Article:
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Brief Report
January 12, 2022

Association of Cutaneous Immune-Related Adverse Events With Increased Survival in Patients Treated With Anti–Programmed Cell Death 1 and Anti–Programmed Cell Death Ligand 1 Therapy

Author Affiliations
  • 1Massachusetts General Hospital, Department of Dermatology, Boston
  • 2Harvard Medical School, Department of Dermatology, Boston, Massachusetts
  • 3Johns Hopkins University, Department of Dermatology, Baltimore, Maryland
  • 4Washington University School of Medicine, St Louis, Missouri
  • 5Massachusetts General Hospital, Department of Medicine, Division of Oncology, Boston
  • 6Basic Science Program, Frederick National Laboratory for Cancer Research, National Cancer Institute, Frederick, Maryland
  • 7Ragon Institute of Massachusetts General Hospital, Massachusetts Institute of Technology, and Harvard University, Cambridge
  • 8Laboratory of Integrative Cancer Immunology, Center for Cancer Research, National Cancer Institute, Bethesda, Maryland
  • 9Dana Farber Cancer Institute, Department of Medicine, Boston, Massachusetts
  • 10Dana Farber Cancer Institute, Department of Dermatology, Boston, Massachusetts
  • 11Department of Population Medicine, Harvard Medical School, Boston, Massachusetts
JAMA Dermatol. 2022;158(2):189-193. doi:10.1001/jamadermatol.2021.5476
Key Points

Question  What is the association of cutaneous immune-related adverse events (cirAEs) with mortality in treatment with immune checkpoint inhibitor (ICI) therapy for patients with cancer?

Findings  In this retrospective cohort study of 7008 patients with cancer who developed cirAEs after treatment with anti–programmed cell death 1 or anti–programmed cell death ligand 1 therapy and 7008 matched controls, a 6-month analysis suggested that the development of pruritus, drug eruption, xerosis, nonspecific rashes, and any cirAE as a group was significantly protective of mortality.

Meaning  The study results suggest that cirAE development after ICI treatment initiation is strongly associated with response to ICI therapy and patient survival.


Importance  Despite the efficacy of immune checkpoint inhibitors (ICIs), cutaneous immune-related adverse events (cirAEs) occur in 20% to 40% of all treated patients. To our knowledge, little is known about the predictive value of these cutaneous eruptions and their subtypes regarding cancer survival.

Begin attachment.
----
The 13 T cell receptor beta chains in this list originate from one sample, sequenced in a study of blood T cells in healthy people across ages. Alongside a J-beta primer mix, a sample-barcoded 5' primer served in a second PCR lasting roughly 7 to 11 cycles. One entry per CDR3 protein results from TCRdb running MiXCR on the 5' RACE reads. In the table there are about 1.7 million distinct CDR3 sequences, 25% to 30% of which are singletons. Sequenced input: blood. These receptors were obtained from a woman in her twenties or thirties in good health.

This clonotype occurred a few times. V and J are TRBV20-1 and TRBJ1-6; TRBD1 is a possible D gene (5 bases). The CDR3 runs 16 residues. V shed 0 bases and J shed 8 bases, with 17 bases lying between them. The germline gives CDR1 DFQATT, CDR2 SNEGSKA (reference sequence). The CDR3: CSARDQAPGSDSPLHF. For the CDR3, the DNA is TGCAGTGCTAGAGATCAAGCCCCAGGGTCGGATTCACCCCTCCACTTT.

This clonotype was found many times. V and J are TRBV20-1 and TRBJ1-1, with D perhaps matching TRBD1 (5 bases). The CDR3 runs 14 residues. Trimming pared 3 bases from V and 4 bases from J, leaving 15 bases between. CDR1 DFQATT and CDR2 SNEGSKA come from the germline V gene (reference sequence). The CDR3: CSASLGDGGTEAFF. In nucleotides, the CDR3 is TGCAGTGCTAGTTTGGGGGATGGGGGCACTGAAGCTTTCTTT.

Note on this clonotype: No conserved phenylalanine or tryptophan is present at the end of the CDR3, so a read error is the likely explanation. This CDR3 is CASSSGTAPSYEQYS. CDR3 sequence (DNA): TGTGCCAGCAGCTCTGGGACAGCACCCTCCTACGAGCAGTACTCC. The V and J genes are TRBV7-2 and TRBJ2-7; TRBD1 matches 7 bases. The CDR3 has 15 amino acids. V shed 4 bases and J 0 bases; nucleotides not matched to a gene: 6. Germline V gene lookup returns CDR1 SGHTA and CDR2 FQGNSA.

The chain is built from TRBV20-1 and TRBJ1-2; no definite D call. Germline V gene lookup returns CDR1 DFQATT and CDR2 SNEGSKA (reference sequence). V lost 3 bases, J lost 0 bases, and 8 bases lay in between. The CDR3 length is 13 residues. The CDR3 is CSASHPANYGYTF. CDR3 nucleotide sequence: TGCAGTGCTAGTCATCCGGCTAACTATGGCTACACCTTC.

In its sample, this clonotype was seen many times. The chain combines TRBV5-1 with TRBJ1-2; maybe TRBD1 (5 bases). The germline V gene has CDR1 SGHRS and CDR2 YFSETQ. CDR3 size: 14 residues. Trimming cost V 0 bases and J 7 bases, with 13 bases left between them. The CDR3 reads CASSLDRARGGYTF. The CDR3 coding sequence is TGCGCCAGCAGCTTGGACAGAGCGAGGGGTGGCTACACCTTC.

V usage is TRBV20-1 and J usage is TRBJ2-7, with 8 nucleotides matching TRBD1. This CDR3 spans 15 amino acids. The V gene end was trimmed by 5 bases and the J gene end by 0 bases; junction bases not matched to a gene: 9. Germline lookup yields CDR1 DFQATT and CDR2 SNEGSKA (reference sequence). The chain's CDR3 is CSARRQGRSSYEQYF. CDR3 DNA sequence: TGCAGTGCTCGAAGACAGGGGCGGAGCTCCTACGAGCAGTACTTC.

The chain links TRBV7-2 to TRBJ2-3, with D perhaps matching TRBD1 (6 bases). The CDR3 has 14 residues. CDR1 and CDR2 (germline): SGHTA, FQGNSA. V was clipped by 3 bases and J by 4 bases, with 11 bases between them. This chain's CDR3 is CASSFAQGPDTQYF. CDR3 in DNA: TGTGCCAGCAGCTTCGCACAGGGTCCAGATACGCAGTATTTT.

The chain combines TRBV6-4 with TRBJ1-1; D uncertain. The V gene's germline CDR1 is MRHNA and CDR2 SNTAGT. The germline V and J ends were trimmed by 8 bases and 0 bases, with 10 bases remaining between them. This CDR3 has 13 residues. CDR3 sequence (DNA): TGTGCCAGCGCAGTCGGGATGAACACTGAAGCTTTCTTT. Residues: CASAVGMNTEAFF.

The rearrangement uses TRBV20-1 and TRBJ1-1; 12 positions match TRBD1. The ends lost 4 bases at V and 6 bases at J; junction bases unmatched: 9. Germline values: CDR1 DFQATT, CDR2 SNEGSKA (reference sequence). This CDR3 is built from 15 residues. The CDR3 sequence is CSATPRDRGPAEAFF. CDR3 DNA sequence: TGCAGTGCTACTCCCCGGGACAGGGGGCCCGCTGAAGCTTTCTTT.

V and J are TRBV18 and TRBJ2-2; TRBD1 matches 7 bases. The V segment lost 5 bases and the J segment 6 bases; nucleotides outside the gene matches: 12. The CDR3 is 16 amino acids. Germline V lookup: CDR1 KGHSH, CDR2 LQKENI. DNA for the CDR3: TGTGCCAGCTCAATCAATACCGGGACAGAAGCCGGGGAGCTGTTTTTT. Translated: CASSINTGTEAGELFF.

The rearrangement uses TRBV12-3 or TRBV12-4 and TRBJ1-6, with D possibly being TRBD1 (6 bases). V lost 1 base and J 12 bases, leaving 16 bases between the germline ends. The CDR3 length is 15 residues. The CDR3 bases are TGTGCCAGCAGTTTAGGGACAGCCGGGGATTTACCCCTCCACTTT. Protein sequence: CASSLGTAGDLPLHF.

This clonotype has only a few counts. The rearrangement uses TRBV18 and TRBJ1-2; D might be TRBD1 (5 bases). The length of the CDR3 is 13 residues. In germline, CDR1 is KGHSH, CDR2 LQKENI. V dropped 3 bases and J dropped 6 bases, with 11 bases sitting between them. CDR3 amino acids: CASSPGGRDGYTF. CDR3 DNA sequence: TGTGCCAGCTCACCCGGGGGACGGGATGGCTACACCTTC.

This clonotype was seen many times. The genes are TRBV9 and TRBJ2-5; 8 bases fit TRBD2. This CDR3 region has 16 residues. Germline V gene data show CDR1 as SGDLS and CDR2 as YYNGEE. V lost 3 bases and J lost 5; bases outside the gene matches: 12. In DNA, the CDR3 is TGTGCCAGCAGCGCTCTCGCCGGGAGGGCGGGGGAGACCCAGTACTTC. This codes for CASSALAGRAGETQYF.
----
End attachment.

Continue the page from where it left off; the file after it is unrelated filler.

Objective  To determine the association of developing cirAEs following treatment with anti–programmed cell death 1 (PD-1) or anti–programmed cell death ligand 1 (PD-L1) therapy with patient survival.

Design, Setting, and Participants  This retrospective cohort study used data from the TriNetX Diamond Network, a database of health records and claims data from more than 200 million US and European patients, to conduct a population-level cohort analysis. The study included 7008 eligible patients who developed cirAEs after treatment with anti–PD-1 or anti–PD-L1 therapy for malignant neoplasms of digestive organs, bronchus or lung, melanoma of skin, and urinary tract who were identified through the TriNetX Diamond Network along with 7008 matched controls.

Exposures  Development of cirAEs within 6 months following anti–PD-1 or anti–PD-L1 therapy.

Main Outcomes and Measures  A 6-month analysis using a Cox proportional hazards model was performed to determine the association of cirAEs with overall survival after adjusting for demographic characteristics, cancer type, and cancer stage.

Results  A total of 7008 patients (3036 women [43.3%]; mean [SD] age, 68.2 [11.2] years) were matched to 7008 (3044 women [43.4%]; mean [SD] age, 68.3 [11.1] years) controls. Pruritus (hazard ratio [HR], 0.695; 95% CI, 0.602-0.803; P < .001), drug eruption (HR, 0.755; 95% CI, 0.635-0.897; P = .001), xerosis (HR, 0.626; 95% CI, 0.469-0.834; P = .001), nonspecific rashes (HR, 0.704; 95% CI, 0.634-0.781; P < .001), and appearance of any cirAE (HR, 0.778; 95% CI, 0.726-0.834; P < .001) were significantly protective of mortality using a Benjamini-Hochberg correction with a significance level of .05. Additionally, psoriasis (HR, 0.703; 95% CI, 0.497-0.994; P = .045) and lichen planus/lichenoid dermatitis (HR, 0.511; 95% CI, 0.279-0.939; P = .03) were significant. Eczematous dermatitis (HR, 0.612; 95% CI, 0.314-1.195), vitiligo (HR, 0.534; 95% CI, 0.254-1.123), bullous pemphigoid (HR, 0.524; 95% CI, 0.140-1.956), and Grover disease (HR, 0.468; 95% CI, 0.115-1.898) were all associated with strong protective clinical effects.

Conclusions and Relevance  The results of this cohort study suggest that the development of cirAEs is strongly associated with response to ICI therapy and patient survival.

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